Taming Stress

Posted by Dr. Gray on Tuesday, May 24, 2011

Stress can be a killer – quite literally, research suggests, but it can also make your day-to-day existence miserable. Who wants to walk (or rush) around all day as the oppressive weight of stress takes its toll on your body and mind? Here are five simple strategies to help you deal with stress and get back on the road to health and wellness:

1. Walk it off. There are so many physical and mental health benefits to a good walk; when it comes to stress, it’s the perfect opportunity to relax, enjoy the outdoors and reduce your stress, either by forgetting about it for a while or having the chance to process it. In fact, in many cases stress isn’t caused by a particular situation, but by the sense that you can’t escape your situation – your too-loud, too-hectic, too-frantic, responsibility-filled day.

2. Talk about it. One of the things that makes stress so damaging is that we often keep it to ourselves. Sometimes talking about how stressed you are (and why) with someone else is exactly what’s needed to reduce it or at least understand it a little better – and that’s half the battle. Your significant other, a family member, a friend or even a co-worker might be just what you need to get your stress (and how it’s affecting you) out in the open. And once it’s out in the open, it’s easier to deal with.

3. Distract yourself. Stress doesn’t have nearly as much power over you if you’re not thinking about it. That can be a challenge, of course, especially when your every thought is focused on a particular stressor, but it’s worth trying something – anything – to take your mind off your stress. True distraction means doing something that forces you to discard your stress to the greatest extent possible – try a baseball game, a night at the movies (particularly pure action or comedy), or even a good book or board game at home. Anything that requires your mind to focus on something other than your stress.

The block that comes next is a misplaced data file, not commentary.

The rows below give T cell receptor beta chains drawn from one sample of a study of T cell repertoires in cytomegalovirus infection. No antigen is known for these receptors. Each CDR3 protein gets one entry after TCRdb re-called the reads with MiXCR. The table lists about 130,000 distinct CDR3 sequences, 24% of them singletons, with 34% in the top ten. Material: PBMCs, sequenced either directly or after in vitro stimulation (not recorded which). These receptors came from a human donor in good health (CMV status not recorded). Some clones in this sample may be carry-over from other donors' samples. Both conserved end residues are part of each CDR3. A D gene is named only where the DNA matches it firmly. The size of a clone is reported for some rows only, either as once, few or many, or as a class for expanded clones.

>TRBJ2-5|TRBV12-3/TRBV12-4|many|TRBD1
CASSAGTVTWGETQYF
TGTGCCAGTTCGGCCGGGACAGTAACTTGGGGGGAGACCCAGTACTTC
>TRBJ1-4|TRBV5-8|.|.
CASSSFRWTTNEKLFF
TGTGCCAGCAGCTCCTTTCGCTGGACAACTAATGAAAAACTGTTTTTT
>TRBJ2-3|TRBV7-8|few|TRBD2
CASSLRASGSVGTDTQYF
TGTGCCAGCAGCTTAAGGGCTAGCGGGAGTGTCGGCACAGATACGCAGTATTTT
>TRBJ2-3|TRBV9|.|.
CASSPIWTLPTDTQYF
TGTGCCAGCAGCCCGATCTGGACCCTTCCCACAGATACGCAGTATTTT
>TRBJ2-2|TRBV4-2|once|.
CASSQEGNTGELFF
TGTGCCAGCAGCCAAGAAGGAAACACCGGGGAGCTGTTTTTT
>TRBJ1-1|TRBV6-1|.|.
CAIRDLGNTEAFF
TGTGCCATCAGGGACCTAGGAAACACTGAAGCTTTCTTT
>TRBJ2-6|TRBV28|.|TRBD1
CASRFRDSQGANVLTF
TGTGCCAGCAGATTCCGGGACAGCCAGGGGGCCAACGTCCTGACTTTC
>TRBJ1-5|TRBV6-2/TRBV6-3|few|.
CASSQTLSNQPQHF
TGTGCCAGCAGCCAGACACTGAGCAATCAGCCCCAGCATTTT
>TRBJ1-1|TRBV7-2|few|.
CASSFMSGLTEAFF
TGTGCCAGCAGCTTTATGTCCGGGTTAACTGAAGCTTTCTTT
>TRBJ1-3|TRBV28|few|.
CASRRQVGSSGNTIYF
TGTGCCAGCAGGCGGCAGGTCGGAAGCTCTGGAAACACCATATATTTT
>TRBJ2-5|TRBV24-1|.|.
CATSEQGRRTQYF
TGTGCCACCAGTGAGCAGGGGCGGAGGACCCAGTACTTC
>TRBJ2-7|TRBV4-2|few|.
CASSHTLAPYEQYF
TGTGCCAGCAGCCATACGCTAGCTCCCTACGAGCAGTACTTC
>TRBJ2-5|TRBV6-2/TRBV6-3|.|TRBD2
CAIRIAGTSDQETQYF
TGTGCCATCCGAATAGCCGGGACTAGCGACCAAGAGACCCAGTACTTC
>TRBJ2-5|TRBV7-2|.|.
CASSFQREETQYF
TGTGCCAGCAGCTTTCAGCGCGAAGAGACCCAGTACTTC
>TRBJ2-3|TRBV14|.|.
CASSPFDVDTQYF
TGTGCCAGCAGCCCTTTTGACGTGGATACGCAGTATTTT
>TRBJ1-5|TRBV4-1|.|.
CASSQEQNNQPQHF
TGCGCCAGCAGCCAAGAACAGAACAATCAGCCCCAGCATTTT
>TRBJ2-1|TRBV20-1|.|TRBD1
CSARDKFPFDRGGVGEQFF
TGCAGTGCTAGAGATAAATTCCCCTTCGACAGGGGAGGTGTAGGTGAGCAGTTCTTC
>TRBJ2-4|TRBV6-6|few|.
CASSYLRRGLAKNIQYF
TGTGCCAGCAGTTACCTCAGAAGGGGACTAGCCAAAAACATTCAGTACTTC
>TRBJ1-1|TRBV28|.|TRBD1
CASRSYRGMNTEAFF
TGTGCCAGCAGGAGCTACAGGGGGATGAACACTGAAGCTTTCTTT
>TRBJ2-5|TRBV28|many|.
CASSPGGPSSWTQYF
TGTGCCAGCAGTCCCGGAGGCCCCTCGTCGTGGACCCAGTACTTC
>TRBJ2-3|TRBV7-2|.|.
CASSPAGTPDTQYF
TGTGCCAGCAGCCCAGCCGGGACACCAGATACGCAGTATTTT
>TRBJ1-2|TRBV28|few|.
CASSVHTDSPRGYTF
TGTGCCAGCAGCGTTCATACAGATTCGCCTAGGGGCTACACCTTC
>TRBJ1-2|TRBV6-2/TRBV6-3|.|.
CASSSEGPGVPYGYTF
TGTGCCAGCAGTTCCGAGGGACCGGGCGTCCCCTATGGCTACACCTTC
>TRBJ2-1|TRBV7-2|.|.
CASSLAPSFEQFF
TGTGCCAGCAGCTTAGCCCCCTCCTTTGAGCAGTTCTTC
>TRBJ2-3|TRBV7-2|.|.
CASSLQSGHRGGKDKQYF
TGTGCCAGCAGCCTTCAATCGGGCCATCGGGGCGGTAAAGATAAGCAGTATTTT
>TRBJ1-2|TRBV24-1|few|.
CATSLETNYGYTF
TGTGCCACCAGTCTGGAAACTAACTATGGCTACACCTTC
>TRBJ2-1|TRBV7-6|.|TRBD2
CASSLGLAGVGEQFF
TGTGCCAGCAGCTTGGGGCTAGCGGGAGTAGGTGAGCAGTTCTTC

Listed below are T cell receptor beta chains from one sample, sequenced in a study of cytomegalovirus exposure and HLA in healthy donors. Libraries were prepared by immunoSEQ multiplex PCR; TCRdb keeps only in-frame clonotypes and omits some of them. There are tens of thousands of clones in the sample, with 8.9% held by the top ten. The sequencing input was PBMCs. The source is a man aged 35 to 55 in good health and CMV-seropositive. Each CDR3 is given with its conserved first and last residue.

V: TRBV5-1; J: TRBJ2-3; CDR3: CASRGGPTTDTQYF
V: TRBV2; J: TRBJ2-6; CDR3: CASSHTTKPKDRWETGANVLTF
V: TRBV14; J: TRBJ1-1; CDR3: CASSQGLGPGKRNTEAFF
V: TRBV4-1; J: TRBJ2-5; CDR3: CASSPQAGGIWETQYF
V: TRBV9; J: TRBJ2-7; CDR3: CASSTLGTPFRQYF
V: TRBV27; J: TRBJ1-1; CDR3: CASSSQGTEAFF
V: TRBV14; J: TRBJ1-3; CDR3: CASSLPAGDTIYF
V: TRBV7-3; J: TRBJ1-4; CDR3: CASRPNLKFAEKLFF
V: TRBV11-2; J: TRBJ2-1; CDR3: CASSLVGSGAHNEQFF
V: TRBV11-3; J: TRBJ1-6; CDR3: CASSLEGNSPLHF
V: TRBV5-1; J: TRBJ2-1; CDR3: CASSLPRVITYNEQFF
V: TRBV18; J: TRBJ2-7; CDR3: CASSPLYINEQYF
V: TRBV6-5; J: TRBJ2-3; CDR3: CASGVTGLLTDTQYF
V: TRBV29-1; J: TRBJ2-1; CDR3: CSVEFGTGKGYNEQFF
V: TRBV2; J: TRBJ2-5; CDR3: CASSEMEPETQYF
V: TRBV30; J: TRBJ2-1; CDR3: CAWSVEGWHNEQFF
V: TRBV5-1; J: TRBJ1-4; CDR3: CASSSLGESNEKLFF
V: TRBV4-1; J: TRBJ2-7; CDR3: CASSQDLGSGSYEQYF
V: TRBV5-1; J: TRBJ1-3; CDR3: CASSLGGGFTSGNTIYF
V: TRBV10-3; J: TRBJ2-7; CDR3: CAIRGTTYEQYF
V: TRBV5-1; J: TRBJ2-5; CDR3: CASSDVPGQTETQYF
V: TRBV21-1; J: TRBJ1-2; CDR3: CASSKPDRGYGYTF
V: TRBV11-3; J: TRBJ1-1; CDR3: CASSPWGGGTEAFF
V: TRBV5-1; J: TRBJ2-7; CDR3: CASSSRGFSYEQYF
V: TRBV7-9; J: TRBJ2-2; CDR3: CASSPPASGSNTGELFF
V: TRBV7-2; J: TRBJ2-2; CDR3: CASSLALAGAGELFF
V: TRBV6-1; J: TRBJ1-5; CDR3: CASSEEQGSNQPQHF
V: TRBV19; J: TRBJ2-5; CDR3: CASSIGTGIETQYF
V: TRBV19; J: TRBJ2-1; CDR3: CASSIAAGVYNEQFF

4. Deal with it. How do we “deal” with stress? It can involve any of these suggestions, but there are definitely a whole bunch more. It boils down to a few simple rules: a) Recognize when you’re stressed; don’t ignore it or pretend you’re “fine.” b) Understand why you’re stressed; identify the source of the stress and think carefully about why it’s affecting you. c) Find a way to reduce the stress (or eliminate it entirely); if that’s not immediately possible, at least find a way to manage it so it doesn’t continue to build.